We all have had a lapse of memory from time to time and thought nothing of it. However, repeatedly having memory problems may be a symptom of something more. Here's why your memory may be a good barometer on other health issues.
Memory lapses can range from mildly annoying such as forgetting to grab your keys as you run out the door to down right infuriating that you forgot to make a deposit and bounced a check as a result. Usually we remember after a moment or we shake our heads and move on to the next thing. However, it may be wise to pay more attention to what we're forgetting and how often.
The brain's ability to recall is a sensitive mechanism that can be greatly affected by a number of factors. Most people are familiar with the more serious lapse of memory that comes from actual disease like Alzheimer's. Physical damage to the brain interferes with the process of recall. However, the memory function is lost gradually over time not all at once. Recognizing the signs is key in getting an early diagnosis and treatment in order to preserve brain function as long as possible.
With a disease like Alzheimer's, memory lapses usually start like normal where you forget something for a moment or don't remember doing something a few days ago. However, they progress to getting more frequent with more serious and permanent loss. Things once familiar become foreign.
However, a lapse of memory doesn't necessarily mean a disease like Alzheimer's. Memory can also be impacted by things like stress, lack of sleep or even diet. Having trouble with your memory may be a sign of those things or even a illness like depression. Understanding when it is a symptom instead of a regular lapse of memory is the key.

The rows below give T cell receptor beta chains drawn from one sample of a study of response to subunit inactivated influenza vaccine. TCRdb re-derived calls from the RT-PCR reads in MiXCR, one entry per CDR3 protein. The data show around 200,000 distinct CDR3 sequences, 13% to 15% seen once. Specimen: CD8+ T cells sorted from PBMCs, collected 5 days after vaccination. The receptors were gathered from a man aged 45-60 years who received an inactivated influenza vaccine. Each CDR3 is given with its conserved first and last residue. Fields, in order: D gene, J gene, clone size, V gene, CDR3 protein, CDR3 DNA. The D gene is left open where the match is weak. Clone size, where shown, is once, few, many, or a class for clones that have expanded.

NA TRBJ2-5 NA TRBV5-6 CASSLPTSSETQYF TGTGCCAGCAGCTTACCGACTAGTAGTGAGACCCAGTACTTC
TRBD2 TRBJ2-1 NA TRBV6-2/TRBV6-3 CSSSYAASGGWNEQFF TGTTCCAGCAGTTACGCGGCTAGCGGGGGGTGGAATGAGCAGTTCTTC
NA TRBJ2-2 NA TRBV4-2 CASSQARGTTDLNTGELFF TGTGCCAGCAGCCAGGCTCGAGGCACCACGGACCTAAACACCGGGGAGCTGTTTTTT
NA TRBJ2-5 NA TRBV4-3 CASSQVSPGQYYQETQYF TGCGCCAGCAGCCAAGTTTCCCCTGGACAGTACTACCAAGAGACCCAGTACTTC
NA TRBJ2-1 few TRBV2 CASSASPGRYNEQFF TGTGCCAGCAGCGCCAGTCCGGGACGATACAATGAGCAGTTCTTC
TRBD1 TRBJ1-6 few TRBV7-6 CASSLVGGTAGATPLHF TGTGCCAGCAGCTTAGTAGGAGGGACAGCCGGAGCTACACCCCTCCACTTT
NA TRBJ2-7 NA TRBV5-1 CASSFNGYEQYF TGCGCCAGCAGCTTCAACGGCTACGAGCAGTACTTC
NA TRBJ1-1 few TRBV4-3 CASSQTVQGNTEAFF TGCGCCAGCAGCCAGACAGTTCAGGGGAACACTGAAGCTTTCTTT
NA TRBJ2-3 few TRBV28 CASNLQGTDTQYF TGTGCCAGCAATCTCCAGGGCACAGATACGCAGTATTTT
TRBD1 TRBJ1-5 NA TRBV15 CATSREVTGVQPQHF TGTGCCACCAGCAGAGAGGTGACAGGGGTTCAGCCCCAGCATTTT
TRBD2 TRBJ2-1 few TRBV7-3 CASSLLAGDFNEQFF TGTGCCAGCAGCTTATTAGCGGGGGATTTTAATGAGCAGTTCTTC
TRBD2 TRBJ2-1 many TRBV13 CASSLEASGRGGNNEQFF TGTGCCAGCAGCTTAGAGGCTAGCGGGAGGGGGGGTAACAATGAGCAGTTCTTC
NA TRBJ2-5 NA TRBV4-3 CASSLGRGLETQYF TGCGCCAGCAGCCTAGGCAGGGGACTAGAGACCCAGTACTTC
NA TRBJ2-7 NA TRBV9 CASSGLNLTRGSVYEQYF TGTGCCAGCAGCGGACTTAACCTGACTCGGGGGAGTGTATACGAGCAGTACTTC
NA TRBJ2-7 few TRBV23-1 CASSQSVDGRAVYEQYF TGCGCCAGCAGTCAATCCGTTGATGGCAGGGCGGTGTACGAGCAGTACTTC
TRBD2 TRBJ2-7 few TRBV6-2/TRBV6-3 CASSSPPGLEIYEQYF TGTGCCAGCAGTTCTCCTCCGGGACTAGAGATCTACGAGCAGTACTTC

So how do we tell the difference? It's not easy, after all memory can be somewhat subjective...some people have better recall than others. But, the trick is knowing what is normal for you and then being able to notice if it changes. If you always have trouble remembering names, but rarely forget phone numbers then you might be concerned if you started having trouble with numbers as well as names.
Frequency is also important to track. If you notice that memory lapses are happening with greater regularity then it may be a sign that there is an issue that needs to be addressed. Also the type of information that is being forgotten could be telling too. If you are having trouble remembering things that were normally simple for you or if you forget things that are routine and/or very familiar to you then that would be a more serious red flag.
What do you do if you suspect that your memory lapses are something more serious? Obviously the first step is to seek medical attention. A doctor should check you out and review your diet, sleep and stress patterns with you to see if they can determine a root cause. If that doesn't seem to be it they may need to run certain tests to see if they can uncover the reason for the issue. They may also refer you to a Therapist who can rule out things like depression or some other mental health issue.
Some steps you can take to combat memory lapses and possibly restore memory function is to adjust your diet to be healthier, exercise more or perhaps take a supplement designed for supporting brain function. These combined with the advice of your doctor may help you find and address the more serious issues your lapse of memory is trying to signal.